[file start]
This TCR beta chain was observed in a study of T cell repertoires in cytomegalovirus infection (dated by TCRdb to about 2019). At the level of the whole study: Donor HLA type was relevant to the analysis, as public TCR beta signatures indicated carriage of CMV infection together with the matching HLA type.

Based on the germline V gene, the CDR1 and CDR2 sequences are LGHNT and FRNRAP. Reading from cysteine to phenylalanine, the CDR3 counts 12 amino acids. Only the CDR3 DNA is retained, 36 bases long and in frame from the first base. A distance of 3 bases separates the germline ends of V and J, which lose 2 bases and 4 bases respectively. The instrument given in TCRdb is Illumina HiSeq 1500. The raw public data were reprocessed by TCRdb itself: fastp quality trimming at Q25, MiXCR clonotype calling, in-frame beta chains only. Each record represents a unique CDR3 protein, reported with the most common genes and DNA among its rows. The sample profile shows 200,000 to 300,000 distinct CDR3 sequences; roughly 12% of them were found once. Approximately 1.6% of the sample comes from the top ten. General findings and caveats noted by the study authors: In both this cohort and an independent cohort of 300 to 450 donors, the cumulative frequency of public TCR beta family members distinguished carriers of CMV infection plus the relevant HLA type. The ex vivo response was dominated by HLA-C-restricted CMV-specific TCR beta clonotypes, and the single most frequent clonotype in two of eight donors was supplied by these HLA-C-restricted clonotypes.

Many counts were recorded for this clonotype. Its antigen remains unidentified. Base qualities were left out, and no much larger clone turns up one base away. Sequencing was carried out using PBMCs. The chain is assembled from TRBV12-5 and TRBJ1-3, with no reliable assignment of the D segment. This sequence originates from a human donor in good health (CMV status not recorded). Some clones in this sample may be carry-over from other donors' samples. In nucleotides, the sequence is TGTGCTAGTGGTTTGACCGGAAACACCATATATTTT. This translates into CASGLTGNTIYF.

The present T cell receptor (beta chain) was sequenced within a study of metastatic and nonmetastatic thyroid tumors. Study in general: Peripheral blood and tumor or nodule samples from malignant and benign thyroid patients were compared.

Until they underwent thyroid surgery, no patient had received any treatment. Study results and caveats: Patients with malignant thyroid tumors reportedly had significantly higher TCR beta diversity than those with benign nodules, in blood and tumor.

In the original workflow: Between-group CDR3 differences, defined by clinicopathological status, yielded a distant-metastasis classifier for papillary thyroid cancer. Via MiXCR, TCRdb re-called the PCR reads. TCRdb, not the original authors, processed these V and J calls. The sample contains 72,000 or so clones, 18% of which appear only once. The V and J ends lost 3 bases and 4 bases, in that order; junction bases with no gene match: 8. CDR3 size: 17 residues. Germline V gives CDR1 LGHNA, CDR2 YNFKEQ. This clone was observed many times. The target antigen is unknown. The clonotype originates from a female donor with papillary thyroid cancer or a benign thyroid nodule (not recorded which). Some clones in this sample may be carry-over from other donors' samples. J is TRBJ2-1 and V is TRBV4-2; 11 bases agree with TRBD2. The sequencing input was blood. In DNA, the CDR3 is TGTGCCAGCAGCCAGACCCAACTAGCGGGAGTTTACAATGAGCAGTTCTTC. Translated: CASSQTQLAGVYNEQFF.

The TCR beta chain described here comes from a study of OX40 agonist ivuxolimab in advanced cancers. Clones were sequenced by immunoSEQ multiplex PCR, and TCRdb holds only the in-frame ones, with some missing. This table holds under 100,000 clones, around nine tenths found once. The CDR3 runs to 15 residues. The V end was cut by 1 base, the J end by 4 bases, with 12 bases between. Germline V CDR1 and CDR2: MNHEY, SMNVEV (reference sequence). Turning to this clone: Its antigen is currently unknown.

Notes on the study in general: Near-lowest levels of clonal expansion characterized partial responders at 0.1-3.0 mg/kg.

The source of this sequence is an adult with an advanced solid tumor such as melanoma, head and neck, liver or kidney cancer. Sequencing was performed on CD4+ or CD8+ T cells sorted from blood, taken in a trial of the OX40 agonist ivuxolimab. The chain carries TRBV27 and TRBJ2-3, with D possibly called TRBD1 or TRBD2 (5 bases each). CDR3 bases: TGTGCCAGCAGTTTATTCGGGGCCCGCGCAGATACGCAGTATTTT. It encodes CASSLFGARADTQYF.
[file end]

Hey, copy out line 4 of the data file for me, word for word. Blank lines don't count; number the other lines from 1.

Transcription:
The present T cell receptor (beta chain) was sequenced within a study of metastatic and nonmetastatic thyroid tumors. Study in general: Peripheral blood and tumor or nodule samples from malignant and benign thyroid patients were compared.